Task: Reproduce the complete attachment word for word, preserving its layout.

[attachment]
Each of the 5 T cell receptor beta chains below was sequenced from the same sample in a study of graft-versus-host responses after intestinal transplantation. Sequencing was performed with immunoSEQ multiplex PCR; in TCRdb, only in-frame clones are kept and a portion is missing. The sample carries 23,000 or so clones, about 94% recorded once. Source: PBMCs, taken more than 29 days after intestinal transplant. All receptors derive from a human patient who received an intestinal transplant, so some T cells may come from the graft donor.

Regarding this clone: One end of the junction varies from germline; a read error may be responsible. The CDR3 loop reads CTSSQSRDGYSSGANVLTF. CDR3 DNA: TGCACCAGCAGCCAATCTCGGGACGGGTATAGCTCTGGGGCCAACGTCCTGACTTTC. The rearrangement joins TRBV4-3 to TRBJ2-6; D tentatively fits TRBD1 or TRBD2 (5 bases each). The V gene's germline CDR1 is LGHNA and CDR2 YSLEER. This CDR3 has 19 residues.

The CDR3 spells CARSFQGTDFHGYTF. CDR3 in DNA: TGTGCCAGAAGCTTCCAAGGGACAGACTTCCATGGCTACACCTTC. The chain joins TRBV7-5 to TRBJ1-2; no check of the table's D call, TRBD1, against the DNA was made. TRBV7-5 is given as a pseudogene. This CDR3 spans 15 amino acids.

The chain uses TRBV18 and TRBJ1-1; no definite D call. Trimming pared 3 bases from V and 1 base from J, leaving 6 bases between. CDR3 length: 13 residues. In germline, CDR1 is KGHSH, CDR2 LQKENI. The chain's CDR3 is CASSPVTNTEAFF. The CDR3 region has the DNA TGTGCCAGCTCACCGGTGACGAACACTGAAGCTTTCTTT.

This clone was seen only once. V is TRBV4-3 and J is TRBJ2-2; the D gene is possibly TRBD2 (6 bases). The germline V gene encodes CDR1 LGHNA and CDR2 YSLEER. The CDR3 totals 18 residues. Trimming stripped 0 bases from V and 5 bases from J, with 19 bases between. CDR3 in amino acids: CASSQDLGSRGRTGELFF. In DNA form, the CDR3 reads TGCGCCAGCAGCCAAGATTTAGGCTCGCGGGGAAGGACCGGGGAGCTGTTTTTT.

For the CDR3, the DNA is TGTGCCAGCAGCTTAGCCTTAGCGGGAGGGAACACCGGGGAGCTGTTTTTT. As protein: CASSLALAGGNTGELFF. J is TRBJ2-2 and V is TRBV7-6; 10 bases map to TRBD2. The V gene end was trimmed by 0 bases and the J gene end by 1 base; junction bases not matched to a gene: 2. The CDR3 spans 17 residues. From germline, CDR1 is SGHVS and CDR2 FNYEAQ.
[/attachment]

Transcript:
Each of the 5 T cell receptor beta chains below was sequenced from the same sample in a study of graft-versus-host responses after intestinal transplantation. Sequencing was performed with immunoSEQ multiplex PCR; in TCRdb, only in-frame clones are kept and a portion is missing. The sample carries 23,000 or so clones, about 94% recorded once. Source: PBMCs, taken more than 29 days after intestinal transplant. All receptors derive from a human patient who received an intestinal transplant, so some T cells may come from the graft donor.

Regarding this clone: One end of the junction varies from germline; a read error may be responsible. The CDR3 loop reads CTSSQSRDGYSSGANVLTF. CDR3 DNA: TGCACCAGCAGCCAATCTCGGGACGGGTATAGCTCTGGGGCCAACGTCCTGACTTTC. The rearrangement joins TRBV4-3 to TRBJ2-6; D tentatively fits TRBD1 or TRBD2 (5 bases each). The V gene's germline CDR1 is LGHNA and CDR2 YSLEER. This CDR3 has 19 residues.

The CDR3 spells CARSFQGTDFHGYTF. CDR3 in DNA: TGTGCCAGAAGCTTCCAAGGGACAGACTTCCATGGCTACACCTTC. The chain joins TRBV7-5 to TRBJ1-2; no check of the table's D call, TRBD1, against the DNA was made. TRBV7-5 is given as a pseudogene. This CDR3 spans 15 amino acids.

The chain uses TRBV18 and TRBJ1-1; no definite D call. Trimming pared 3 bases from V and 1 base from J, leaving 6 bases between. CDR3 length: 13 residues. In germline, CDR1 is KGHSH, CDR2 LQKENI. The chain's CDR3 is CASSPVTNTEAFF. The CDR3 region has the DNA TGTGCCAGCTCACCGGTGACGAACACTGAAGCTTTCTTT.

This clone was seen only once. V is TRBV4-3 and J is TRBJ2-2; the D gene is possibly TRBD2 (6 bases). The germline V gene encodes CDR1 LGHNA and CDR2 YSLEER. The CDR3 totals 18 residues. Trimming stripped 0 bases from V and 5 bases from J, with 19 bases between. CDR3 in amino acids: CASSQDLGSRGRTGELFF. In DNA form, the CDR3 reads TGCGCCAGCAGCCAAGATTTAGGCTCGCGGGGAAGGACCGGGGAGCTGTTTTTT.

For the CDR3, the DNA is TGTGCCAGCAGCTTAGCCTTAGCGGGAGGGAACACCGGGGAGCTGTTTTTT. As protein: CASSLALAGGNTGELFF. J is TRBJ2-2 and V is TRBV7-6; 10 bases map to TRBD2. The V gene end was trimmed by 0 bases and the J gene end by 1 base; junction bases not matched to a gene: 2. The CDR3 spans 17 residues. From germline, CDR1 is SGHVS and CDR2 FNYEAQ.